Will that new coffee table you're thinking of buying really add value to your life? What about the leather coat in the closet you haven't worn in three years, or that box of books in the spare bedroom? What about the spare bedroom itself?
These are the sort of questions Montana-based writing partners Joshua Fields Millburn and Ryan Nicodemus, known as The Minimalists, commonly ask their readers to ask themselves.
In 2010, the lifelong friends abandoned the bulk of their possessions (and later, their six-figure corporate gigs) and founded TheMinimalists.com, where they blog about the philosophy that paring down opens up a clearer path to more time, more financial stability and a more “intentional” existence. Readership on the site ballooned to more than 2 million visitors over the past year.
They will kick off their 100-city book tour for their new memoir, “Everything That Remains,” with a free appearance Friday at 6:30 p.m. at Mojo Books and Music in Tampa.
“On the surface I was very successful. I was the youngest director in my company's history, I was making a lot of money and I had a basement and a three-bedroom house with all this stuff in it,” Millburn recalled of his pre-minimalism life where he, ironically, oversaw hundreds of retail stores. “I was completely unhappy, but I kept accumulating stuff thinking some day I'd cross that finish line and be happy.”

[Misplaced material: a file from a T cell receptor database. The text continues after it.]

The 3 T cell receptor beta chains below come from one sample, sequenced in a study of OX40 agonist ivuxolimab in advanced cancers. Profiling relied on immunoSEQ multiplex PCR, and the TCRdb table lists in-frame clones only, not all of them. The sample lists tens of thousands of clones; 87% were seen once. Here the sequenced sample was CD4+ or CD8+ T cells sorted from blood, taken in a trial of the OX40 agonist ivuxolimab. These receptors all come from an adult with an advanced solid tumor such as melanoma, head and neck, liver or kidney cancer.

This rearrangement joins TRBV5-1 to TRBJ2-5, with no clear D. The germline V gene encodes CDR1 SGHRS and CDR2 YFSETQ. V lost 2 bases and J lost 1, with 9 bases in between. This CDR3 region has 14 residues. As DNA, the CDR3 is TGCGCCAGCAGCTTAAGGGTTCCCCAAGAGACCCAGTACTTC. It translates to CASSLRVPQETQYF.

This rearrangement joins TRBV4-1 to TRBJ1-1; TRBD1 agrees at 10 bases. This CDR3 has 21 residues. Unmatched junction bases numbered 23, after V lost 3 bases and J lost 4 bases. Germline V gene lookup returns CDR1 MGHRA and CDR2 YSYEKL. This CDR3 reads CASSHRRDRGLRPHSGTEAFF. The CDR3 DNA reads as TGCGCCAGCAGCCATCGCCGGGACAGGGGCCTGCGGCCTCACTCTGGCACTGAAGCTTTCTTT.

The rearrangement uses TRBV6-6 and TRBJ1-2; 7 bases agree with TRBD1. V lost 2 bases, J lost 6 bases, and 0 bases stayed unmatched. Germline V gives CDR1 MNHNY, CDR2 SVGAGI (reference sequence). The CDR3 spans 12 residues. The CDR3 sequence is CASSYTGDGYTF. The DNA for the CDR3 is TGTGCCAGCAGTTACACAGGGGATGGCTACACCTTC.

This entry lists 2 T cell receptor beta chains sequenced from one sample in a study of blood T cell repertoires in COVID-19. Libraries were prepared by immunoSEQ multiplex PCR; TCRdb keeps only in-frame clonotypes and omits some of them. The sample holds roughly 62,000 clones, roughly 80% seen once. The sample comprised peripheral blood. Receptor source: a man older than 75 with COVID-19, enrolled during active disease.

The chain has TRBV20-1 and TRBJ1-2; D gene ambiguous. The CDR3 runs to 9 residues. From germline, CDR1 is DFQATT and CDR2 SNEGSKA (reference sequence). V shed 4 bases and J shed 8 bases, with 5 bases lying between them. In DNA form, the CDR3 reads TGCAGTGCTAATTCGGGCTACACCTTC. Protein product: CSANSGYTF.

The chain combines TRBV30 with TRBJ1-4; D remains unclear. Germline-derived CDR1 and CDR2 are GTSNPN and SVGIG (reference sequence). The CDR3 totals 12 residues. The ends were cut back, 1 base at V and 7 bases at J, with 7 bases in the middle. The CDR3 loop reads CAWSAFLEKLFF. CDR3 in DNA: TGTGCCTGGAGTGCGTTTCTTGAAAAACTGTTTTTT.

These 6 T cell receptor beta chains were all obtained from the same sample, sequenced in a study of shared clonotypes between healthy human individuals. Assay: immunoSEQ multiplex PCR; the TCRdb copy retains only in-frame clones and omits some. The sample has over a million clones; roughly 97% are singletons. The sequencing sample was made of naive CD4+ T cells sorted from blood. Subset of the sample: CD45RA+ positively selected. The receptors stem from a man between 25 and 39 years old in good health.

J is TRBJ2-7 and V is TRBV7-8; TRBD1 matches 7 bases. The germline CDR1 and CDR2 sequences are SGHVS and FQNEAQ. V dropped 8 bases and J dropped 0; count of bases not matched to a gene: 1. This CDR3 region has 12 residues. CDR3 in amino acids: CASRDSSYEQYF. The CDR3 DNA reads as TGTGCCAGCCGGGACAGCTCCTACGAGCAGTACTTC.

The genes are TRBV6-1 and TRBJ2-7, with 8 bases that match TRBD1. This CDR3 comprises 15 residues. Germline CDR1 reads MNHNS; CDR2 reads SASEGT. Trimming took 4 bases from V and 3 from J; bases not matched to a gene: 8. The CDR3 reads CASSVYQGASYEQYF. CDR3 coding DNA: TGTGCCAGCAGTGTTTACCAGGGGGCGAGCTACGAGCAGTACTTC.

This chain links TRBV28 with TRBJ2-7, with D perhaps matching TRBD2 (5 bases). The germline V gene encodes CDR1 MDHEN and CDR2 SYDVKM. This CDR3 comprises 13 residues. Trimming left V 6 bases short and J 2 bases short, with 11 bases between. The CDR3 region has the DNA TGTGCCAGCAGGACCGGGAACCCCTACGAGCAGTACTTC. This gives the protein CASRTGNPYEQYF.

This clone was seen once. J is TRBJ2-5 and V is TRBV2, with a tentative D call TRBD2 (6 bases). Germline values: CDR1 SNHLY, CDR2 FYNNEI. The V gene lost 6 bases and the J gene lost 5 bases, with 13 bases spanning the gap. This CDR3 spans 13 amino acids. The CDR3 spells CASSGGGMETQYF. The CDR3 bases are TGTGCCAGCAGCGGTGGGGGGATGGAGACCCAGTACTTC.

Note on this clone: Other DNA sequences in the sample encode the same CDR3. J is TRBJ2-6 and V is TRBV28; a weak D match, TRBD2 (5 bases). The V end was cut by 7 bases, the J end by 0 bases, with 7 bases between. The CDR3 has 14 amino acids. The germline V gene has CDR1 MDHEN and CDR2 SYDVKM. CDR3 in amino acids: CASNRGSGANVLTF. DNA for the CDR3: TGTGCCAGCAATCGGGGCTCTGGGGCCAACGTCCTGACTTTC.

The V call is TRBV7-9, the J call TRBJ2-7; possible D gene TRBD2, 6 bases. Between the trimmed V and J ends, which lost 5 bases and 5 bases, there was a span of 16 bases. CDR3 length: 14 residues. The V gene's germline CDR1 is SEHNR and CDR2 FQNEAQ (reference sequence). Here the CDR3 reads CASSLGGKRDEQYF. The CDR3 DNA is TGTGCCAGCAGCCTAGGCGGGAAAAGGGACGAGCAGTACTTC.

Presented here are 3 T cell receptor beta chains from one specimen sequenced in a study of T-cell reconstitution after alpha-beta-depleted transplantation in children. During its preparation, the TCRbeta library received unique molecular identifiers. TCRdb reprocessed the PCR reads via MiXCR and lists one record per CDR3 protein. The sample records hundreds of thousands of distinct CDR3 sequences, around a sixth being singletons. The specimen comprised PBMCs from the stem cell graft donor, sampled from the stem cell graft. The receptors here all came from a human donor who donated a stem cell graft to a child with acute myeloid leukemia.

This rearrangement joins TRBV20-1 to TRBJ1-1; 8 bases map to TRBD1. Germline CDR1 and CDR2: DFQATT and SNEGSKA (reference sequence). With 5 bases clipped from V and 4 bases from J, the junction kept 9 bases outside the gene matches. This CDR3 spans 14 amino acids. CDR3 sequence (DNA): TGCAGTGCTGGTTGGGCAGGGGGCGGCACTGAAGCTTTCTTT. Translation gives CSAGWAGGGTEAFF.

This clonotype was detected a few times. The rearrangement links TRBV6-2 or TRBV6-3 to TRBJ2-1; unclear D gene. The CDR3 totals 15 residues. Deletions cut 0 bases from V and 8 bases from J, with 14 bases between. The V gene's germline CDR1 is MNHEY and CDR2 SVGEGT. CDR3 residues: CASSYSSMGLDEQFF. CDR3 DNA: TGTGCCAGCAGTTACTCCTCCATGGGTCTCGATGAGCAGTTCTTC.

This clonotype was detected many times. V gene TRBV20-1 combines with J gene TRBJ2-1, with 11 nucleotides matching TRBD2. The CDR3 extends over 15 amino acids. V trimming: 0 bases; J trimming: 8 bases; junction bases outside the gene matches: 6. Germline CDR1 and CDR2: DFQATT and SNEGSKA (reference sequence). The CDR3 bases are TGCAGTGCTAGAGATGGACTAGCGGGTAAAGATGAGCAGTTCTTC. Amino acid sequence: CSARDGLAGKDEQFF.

Millburn hit a particularly low point four years ago when his mother passed away and his marriage ended in the same month. Shortly after, he says, is when he stumbled upon the philosophy of minimalism online. Intrigued, he decided to try it.
Millburn estimates he got rid of 95 percent of his possessions over the following months, bringing him a clarity he'd never experienced. He eventually left his job to pursue writing, lost 80 pounds and says he could finally see the things that were most important.
When Nicodemus noticed his friend's newfound happiness he decided to try it, too, taking it a step further.
“I helped him pack up everything in his three-bedroom condo as if he was moving,” Millburn said. “He spent the next three weeks unpacking only the items he needed, and at the end, 80 percent of his stuff was still in boxes stacked to the ceiling, unaccessed.”
He immediately went to work selling or donating all of it.
“Two months later his whole perspective had changed, and he said, 'we should find a way to tell other people about this,' “ Millburn said.
Millburn says that Friday's event will be a fun, welcoming atmosphere for anyone who attends. Nicodemus will tell their personal story and Millburn will read from the new book, followed by a long-form question-and-answer session.
“We don't ask anyone to buy anything — that would be against our message I think, but if you think the book adds value to your life, we'll have it there to buy. When you're done with it, minimize it, give it away to someone,” Millburn said.
The hugs that Millburn and Nicodemus share with fans after their talk will, as always, be free, Millburn said.